Days later, back in Kuala Lumpur, I picked up a copy of Somerset Maugham's The Casuarina Tree. His short stories of lonely British colonial officers capture the difference of Sarawak, but are filtered through his Home Counties suspicion of "otherness". Then I chanced upon his description of an evening's entertainment in a longhouse. The Casuarina Tree may have been published nearly 80 years ago, but it was as though Maugham were writing about the dance we had just seen at Nanga Sumpa. Go swiftly before this centuries-old culture ceases to live and becomes instead an exhibit in a museum. Its magic still lingers, but will not for long.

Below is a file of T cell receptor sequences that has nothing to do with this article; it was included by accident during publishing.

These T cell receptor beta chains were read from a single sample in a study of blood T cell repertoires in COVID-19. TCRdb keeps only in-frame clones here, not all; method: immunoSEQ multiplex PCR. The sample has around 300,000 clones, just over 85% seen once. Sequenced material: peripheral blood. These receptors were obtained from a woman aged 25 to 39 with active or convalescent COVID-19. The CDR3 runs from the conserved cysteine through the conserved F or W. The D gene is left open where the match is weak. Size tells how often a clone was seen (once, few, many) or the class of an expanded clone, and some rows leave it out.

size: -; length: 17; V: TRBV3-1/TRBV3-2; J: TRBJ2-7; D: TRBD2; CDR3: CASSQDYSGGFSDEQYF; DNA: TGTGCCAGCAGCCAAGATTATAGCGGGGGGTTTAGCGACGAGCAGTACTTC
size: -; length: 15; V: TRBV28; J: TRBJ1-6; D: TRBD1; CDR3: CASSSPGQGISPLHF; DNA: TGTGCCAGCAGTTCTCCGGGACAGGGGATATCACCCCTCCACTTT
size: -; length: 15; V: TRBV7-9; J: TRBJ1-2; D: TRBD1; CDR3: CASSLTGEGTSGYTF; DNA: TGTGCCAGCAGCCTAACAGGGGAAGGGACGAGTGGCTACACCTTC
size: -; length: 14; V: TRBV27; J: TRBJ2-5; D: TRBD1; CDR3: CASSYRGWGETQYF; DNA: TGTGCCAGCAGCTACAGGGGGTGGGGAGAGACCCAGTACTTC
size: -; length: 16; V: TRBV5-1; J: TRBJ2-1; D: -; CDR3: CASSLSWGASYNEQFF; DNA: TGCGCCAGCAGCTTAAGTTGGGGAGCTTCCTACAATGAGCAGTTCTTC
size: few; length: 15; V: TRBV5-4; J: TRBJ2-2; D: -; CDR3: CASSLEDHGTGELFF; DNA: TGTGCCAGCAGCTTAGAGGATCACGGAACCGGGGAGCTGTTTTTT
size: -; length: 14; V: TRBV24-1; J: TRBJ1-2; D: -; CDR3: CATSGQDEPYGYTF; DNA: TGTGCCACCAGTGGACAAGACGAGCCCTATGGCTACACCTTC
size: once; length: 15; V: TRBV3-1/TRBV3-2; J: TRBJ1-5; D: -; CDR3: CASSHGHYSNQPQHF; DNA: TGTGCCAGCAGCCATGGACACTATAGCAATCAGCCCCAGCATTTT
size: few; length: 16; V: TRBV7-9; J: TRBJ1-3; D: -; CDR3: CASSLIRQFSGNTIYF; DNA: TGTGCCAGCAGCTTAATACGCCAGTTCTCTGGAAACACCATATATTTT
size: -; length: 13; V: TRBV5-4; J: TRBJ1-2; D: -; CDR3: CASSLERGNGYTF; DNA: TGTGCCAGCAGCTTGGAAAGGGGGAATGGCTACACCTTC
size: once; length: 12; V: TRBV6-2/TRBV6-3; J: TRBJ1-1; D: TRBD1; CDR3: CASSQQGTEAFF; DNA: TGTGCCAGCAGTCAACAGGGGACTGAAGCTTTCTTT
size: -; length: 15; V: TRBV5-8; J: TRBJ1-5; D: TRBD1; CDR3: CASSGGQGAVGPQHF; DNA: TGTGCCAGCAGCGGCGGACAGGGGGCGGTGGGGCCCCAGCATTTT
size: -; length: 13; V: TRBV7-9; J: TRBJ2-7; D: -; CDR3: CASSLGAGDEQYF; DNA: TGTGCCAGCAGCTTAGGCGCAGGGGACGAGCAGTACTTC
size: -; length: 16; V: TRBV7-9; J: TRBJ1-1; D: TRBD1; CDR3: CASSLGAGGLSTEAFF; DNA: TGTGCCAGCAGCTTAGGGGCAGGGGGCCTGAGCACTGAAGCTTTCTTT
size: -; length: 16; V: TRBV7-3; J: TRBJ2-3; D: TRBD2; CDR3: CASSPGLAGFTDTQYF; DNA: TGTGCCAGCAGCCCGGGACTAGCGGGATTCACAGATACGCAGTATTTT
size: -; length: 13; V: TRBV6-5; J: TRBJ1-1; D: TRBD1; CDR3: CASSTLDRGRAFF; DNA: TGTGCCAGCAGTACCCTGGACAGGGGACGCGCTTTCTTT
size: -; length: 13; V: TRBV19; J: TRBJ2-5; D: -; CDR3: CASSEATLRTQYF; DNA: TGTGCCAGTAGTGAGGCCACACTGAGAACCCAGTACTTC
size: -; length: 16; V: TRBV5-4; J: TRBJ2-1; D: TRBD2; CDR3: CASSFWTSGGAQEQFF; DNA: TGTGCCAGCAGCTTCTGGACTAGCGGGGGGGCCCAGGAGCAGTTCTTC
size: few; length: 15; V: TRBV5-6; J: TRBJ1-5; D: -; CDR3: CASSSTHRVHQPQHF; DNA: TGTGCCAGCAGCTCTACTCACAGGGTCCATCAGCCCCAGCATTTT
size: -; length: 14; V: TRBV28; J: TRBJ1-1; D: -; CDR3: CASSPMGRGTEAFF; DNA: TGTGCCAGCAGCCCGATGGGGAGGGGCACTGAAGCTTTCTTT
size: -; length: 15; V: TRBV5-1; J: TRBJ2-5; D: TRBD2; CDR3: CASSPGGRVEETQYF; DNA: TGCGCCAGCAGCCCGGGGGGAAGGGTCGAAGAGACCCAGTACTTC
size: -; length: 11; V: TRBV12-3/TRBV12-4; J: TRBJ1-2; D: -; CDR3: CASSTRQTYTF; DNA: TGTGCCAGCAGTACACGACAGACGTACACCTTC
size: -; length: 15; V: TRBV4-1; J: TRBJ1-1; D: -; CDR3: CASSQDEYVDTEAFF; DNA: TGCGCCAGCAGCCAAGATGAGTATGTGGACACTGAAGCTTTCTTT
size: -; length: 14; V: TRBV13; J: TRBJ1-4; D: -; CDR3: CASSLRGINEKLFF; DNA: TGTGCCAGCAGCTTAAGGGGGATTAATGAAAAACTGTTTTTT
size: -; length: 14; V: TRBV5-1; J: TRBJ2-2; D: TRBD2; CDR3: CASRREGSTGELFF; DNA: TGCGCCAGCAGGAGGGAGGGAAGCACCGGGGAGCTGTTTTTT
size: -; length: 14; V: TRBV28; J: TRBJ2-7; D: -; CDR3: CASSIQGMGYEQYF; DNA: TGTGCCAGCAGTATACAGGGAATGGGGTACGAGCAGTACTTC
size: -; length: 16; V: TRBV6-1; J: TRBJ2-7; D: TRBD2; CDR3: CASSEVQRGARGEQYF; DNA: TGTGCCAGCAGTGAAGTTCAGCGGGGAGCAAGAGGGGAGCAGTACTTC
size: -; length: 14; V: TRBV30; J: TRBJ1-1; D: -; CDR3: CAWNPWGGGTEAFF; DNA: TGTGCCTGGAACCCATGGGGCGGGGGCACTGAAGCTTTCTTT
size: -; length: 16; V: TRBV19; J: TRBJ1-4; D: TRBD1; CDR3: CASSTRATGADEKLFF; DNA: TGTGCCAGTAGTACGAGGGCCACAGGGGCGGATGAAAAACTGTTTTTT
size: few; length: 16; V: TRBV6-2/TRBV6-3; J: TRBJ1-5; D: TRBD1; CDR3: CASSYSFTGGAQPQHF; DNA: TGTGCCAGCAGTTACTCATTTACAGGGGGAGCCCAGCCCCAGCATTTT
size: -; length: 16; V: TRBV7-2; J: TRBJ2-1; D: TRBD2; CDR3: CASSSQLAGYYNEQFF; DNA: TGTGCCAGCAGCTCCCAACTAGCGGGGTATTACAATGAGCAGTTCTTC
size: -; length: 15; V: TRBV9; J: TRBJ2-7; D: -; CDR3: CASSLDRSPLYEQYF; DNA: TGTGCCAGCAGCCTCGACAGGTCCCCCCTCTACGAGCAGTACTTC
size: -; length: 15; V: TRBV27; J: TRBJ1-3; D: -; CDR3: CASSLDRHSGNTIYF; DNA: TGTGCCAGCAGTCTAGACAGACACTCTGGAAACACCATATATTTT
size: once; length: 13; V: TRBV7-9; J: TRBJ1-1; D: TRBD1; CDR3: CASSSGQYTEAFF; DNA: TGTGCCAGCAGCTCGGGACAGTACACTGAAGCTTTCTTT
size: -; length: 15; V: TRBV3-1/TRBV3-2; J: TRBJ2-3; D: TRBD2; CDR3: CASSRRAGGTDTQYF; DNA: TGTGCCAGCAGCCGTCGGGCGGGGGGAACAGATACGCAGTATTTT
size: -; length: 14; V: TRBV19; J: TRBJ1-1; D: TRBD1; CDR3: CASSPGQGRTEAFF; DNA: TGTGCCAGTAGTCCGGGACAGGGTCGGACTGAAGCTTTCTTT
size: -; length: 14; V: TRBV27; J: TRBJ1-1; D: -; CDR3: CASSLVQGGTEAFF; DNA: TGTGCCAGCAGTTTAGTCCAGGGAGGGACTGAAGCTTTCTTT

The writer travelled as a guest of Tourism Malaysia and Travelmood. Travelmood (08700 664 556; travelmood.com) offers returns to Kuching with Malaysia Airlines from £420. Doubles at Holiday Inn Damai Beach start at £34 per room per night with breakfast. Those at Merdeka Palace cost from £45, room only. Tourism Malaysia (020-7930 7932; tourismmalaysia.gov.my)

1. Kuching

Capital of Sarawak, and the base from which a Briton named James Brooke carved out his own state in the 19th century. Take a sampan down the river Sarawak past Malay villages and a Victorian fort.

CONTACT: Kuching Visitors' Centre (00 60 82 410944)

2. Matang Wildlife Centre

Part of Kubah National Park, the centre helps orangutans rescued from captivity to survive on their own. It has civets, crocodiles, hornbills, bear cats and eagles. Dip in bathing pools in the park after visiting the centre.

CONTACT: Booking office (00 60 82 248088)